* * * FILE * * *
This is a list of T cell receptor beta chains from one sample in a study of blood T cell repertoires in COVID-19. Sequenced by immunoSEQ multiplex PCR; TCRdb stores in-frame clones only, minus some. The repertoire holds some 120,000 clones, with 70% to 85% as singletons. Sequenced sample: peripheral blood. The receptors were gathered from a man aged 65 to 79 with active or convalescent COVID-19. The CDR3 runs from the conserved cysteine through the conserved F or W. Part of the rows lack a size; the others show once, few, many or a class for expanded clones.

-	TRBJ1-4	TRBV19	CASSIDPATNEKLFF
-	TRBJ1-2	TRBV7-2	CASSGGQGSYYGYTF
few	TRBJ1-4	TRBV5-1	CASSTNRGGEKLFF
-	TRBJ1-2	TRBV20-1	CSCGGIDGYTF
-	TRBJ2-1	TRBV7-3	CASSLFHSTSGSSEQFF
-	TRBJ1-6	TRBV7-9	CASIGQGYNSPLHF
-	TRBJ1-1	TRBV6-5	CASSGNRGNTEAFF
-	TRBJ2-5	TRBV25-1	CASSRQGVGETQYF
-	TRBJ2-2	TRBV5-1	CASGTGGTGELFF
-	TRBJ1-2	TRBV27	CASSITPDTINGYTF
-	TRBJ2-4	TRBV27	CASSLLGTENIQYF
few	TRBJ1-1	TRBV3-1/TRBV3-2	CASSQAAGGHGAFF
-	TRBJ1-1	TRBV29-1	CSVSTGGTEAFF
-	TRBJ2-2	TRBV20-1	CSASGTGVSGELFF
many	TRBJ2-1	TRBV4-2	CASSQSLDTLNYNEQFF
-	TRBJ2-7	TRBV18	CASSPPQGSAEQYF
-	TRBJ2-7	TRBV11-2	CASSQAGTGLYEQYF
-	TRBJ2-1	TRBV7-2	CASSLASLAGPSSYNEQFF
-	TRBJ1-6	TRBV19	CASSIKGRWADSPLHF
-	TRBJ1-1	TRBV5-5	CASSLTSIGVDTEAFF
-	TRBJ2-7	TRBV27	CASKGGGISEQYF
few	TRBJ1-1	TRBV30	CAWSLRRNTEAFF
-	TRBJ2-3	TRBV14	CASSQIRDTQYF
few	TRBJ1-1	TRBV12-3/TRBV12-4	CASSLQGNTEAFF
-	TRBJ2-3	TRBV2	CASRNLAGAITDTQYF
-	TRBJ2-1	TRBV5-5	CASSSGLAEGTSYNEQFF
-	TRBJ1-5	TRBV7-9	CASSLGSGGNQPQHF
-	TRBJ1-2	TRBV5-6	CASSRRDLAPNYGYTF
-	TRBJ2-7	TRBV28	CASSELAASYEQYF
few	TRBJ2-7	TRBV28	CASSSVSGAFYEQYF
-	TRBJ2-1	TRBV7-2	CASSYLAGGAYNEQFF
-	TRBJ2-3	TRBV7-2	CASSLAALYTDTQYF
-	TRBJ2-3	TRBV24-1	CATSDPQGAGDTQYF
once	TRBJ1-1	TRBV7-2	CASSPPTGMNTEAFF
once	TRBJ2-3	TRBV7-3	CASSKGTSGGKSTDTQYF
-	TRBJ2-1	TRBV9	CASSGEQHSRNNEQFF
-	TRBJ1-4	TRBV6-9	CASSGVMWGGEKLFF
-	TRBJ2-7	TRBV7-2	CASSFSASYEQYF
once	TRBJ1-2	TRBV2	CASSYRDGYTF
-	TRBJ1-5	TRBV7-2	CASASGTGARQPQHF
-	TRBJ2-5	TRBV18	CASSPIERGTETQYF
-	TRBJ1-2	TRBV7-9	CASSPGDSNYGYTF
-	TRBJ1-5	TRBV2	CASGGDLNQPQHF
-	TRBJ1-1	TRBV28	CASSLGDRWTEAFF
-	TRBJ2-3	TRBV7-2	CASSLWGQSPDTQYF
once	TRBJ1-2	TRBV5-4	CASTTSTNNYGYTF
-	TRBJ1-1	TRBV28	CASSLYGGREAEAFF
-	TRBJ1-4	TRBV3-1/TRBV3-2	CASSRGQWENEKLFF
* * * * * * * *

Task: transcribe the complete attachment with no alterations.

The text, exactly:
This is a list of T cell receptor beta chains from one sample in a study of blood T cell repertoires in COVID-19. Sequenced by immunoSEQ multiplex PCR; TCRdb stores in-frame clones only, minus some. The repertoire holds some 120,000 clones, with 70% to 85% as singletons. Sequenced sample: peripheral blood. The receptors were gathered from a man aged 65 to 79 with active or convalescent COVID-19. The CDR3 runs from the conserved cysteine through the conserved F or W. Part of the rows lack a size; the others show once, few, many or a class for expanded clones.

-	TRBJ1-4	TRBV19	CASSIDPATNEKLFF
-	TRBJ1-2	TRBV7-2	CASSGGQGSYYGYTF
few	TRBJ1-4	TRBV5-1	CASSTNRGGEKLFF
-	TRBJ1-2	TRBV20-1	CSCGGIDGYTF
-	TRBJ2-1	TRBV7-3	CASSLFHSTSGSSEQFF
-	TRBJ1-6	TRBV7-9	CASIGQGYNSPLHF
-	TRBJ1-1	TRBV6-5	CASSGNRGNTEAFF
-	TRBJ2-5	TRBV25-1	CASSRQGVGETQYF
-	TRBJ2-2	TRBV5-1	CASGTGGTGELFF
-	TRBJ1-2	TRBV27	CASSITPDTINGYTF
-	TRBJ2-4	TRBV27	CASSLLGTENIQYF
few	TRBJ1-1	TRBV3-1/TRBV3-2	CASSQAAGGHGAFF
-	TRBJ1-1	TRBV29-1	CSVSTGGTEAFF
-	TRBJ2-2	TRBV20-1	CSASGTGVSGELFF
many	TRBJ2-1	TRBV4-2	CASSQSLDTLNYNEQFF
-	TRBJ2-7	TRBV18	CASSPPQGSAEQYF
-	TRBJ2-7	TRBV11-2	CASSQAGTGLYEQYF
-	TRBJ2-1	TRBV7-2	CASSLASLAGPSSYNEQFF
-	TRBJ1-6	TRBV19	CASSIKGRWADSPLHF
-	TRBJ1-1	TRBV5-5	CASSLTSIGVDTEAFF
-	TRBJ2-7	TRBV27	CASKGGGISEQYF
few	TRBJ1-1	TRBV30	CAWSLRRNTEAFF
-	TRBJ2-3	TRBV14	CASSQIRDTQYF
few	TRBJ1-1	TRBV12-3/TRBV12-4	CASSLQGNTEAFF
-	TRBJ2-3	TRBV2	CASRNLAGAITDTQYF
-	TRBJ2-1	TRBV5-5	CASSSGLAEGTSYNEQFF
-	TRBJ1-5	TRBV7-9	CASSLGSGGNQPQHF
-	TRBJ1-2	TRBV5-6	CASSRRDLAPNYGYTF
-	TRBJ2-7	TRBV28	CASSELAASYEQYF
few	TRBJ2-7	TRBV28	CASSSVSGAFYEQYF
-	TRBJ2-1	TRBV7-2	CASSYLAGGAYNEQFF
-	TRBJ2-3	TRBV7-2	CASSLAALYTDTQYF
-	TRBJ2-3	TRBV24-1	CATSDPQGAGDTQYF
once	TRBJ1-1	TRBV7-2	CASSPPTGMNTEAFF
once	TRBJ2-3	TRBV7-3	CASSKGTSGGKSTDTQYF
-	TRBJ2-1	TRBV9	CASSGEQHSRNNEQFF
-	TRBJ1-4	TRBV6-9	CASSGVMWGGEKLFF
-	TRBJ2-7	TRBV7-2	CASSFSASYEQYF
once	TRBJ1-2	TRBV2	CASSYRDGYTF
-	TRBJ1-5	TRBV7-2	CASASGTGARQPQHF
-	TRBJ2-5	TRBV18	CASSPIERGTETQYF
-	TRBJ1-2	TRBV7-9	CASSPGDSNYGYTF
-	TRBJ1-5	TRBV2	CASGGDLNQPQHF
-	TRBJ1-1	TRBV28	CASSLGDRWTEAFF
-	TRBJ2-3	TRBV7-2	CASSLWGQSPDTQYF
once	TRBJ1-2	TRBV5-4	CASTTSTNNYGYTF
-	TRBJ1-1	TRBV28	CASSLYGGREAEAFF
-	TRBJ1-4	TRBV3-1/TRBV3-2	CASSRGQWENEKLFF